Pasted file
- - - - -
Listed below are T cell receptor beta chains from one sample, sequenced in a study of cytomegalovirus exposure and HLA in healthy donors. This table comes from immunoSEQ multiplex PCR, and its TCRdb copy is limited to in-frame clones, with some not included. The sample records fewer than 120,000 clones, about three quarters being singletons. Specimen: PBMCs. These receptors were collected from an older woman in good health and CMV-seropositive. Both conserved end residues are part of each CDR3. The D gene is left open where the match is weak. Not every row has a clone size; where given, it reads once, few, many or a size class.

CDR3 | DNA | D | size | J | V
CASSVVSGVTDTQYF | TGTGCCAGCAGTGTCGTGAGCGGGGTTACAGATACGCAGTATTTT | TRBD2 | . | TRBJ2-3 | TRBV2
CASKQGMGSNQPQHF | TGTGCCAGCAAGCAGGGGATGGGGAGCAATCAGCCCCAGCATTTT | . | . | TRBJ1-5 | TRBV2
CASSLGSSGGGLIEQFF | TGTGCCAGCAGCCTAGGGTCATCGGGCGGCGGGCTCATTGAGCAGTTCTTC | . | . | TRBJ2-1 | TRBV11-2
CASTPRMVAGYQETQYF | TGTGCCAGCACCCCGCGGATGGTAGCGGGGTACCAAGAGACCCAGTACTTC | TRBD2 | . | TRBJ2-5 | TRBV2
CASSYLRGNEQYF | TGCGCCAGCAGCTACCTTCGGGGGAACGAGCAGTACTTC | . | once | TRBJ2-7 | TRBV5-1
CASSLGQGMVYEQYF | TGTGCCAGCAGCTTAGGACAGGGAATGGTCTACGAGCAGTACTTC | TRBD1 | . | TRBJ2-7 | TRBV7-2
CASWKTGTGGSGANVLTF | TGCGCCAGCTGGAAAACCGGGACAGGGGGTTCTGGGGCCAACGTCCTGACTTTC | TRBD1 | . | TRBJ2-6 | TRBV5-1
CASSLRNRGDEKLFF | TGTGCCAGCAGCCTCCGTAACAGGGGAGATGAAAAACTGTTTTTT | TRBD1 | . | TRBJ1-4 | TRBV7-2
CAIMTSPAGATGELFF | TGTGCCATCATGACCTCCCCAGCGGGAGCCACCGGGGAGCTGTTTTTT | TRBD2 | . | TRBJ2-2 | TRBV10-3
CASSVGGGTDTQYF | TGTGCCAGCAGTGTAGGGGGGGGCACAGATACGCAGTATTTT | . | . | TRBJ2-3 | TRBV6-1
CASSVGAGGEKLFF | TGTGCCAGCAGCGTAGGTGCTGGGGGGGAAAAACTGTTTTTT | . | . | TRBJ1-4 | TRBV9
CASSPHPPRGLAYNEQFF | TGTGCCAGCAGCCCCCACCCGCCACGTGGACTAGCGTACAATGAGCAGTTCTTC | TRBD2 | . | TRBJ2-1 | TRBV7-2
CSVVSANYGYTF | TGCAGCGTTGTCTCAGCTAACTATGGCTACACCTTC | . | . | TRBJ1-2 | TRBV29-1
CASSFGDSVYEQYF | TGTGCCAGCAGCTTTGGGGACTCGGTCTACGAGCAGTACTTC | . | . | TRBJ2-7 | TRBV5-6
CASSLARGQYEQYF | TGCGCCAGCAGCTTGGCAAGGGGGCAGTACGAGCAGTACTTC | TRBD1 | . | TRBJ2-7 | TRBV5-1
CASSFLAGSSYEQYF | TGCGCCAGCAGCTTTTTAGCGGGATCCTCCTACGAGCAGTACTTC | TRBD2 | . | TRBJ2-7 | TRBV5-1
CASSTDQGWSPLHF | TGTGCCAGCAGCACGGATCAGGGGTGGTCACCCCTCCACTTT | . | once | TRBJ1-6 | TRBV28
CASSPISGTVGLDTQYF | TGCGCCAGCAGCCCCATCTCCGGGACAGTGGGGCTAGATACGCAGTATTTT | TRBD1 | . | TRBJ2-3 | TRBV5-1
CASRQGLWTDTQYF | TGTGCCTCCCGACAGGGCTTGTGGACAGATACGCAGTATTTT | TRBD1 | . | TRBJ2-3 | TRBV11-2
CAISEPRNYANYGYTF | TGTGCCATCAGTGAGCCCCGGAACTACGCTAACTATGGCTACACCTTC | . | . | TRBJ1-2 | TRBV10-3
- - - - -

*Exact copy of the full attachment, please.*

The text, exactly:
Listed below are T cell receptor beta chains from one sample, sequenced in a study of cytomegalovirus exposure and HLA in healthy donors. This table comes from immunoSEQ multiplex PCR, and its TCRdb copy is limited to in-frame clones, with some not included. The sample records fewer than 120,000 clones, about three quarters being singletons. Specimen: PBMCs. These receptors were collected from an older woman in good health and CMV-seropositive. Both conserved end residues are part of each CDR3. The D gene is left open where the match is weak. Not every row has a clone size; where given, it reads once, few, many or a size class.

CDR3 | DNA | D | size | J | V
CASSVVSGVTDTQYF | TGTGCCAGCAGTGTCGTGAGCGGGGTTACAGATACGCAGTATTTT | TRBD2 | . | TRBJ2-3 | TRBV2
CASKQGMGSNQPQHF | TGTGCCAGCAAGCAGGGGATGGGGAGCAATCAGCCCCAGCATTTT | . | . | TRBJ1-5 | TRBV2
CASSLGSSGGGLIEQFF | TGTGCCAGCAGCCTAGGGTCATCGGGCGGCGGGCTCATTGAGCAGTTCTTC | . | . | TRBJ2-1 | TRBV11-2
CASTPRMVAGYQETQYF | TGTGCCAGCACCCCGCGGATGGTAGCGGGGTACCAAGAGACCCAGTACTTC | TRBD2 | . | TRBJ2-5 | TRBV2
CASSYLRGNEQYF | TGCGCCAGCAGCTACCTTCGGGGGAACGAGCAGTACTTC | . | once | TRBJ2-7 | TRBV5-1
CASSLGQGMVYEQYF | TGTGCCAGCAGCTTAGGACAGGGAATGGTCTACGAGCAGTACTTC | TRBD1 | . | TRBJ2-7 | TRBV7-2
CASWKTGTGGSGANVLTF | TGCGCCAGCTGGAAAACCGGGACAGGGGGTTCTGGGGCCAACGTCCTGACTTTC | TRBD1 | . | TRBJ2-6 | TRBV5-1
CASSLRNRGDEKLFF | TGTGCCAGCAGCCTCCGTAACAGGGGAGATGAAAAACTGTTTTTT | TRBD1 | . | TRBJ1-4 | TRBV7-2
CAIMTSPAGATGELFF | TGTGCCATCATGACCTCCCCAGCGGGAGCCACCGGGGAGCTGTTTTTT | TRBD2 | . | TRBJ2-2 | TRBV10-3
CASSVGGGTDTQYF | TGTGCCAGCAGTGTAGGGGGGGGCACAGATACGCAGTATTTT | . | . | TRBJ2-3 | TRBV6-1
CASSVGAGGEKLFF | TGTGCCAGCAGCGTAGGTGCTGGGGGGGAAAAACTGTTTTTT | . | . | TRBJ1-4 | TRBV9
CASSPHPPRGLAYNEQFF | TGTGCCAGCAGCCCCCACCCGCCACGTGGACTAGCGTACAATGAGCAGTTCTTC | TRBD2 | . | TRBJ2-1 | TRBV7-2
CSVVSANYGYTF | TGCAGCGTTGTCTCAGCTAACTATGGCTACACCTTC | . | . | TRBJ1-2 | TRBV29-1
CASSFGDSVYEQYF | TGTGCCAGCAGCTTTGGGGACTCGGTCTACGAGCAGTACTTC | . | . | TRBJ2-7 | TRBV5-6
CASSLARGQYEQYF | TGCGCCAGCAGCTTGGCAAGGGGGCAGTACGAGCAGTACTTC | TRBD1 | . | TRBJ2-7 | TRBV5-1
CASSFLAGSSYEQYF | TGCGCCAGCAGCTTTTTAGCGGGATCCTCCTACGAGCAGTACTTC | TRBD2 | . | TRBJ2-7 | TRBV5-1
CASSTDQGWSPLHF | TGTGCCAGCAGCACGGATCAGGGGTGGTCACCCCTCCACTTT | . | once | TRBJ1-6 | TRBV28
CASSPISGTVGLDTQYF | TGCGCCAGCAGCCCCATCTCCGGGACAGTGGGGCTAGATACGCAGTATTTT | TRBD1 | . | TRBJ2-3 | TRBV5-1
CASRQGLWTDTQYF | TGTGCCTCCCGACAGGGCTTGTGGACAGATACGCAGTATTTT | TRBD1 | . | TRBJ2-3 | TRBV11-2
CAISEPRNYANYGYTF | TGTGCCATCAGTGAGCCCCGGAACTACGCTAACTATGGCTACACCTTC | . | . | TRBJ1-2 | TRBV10-3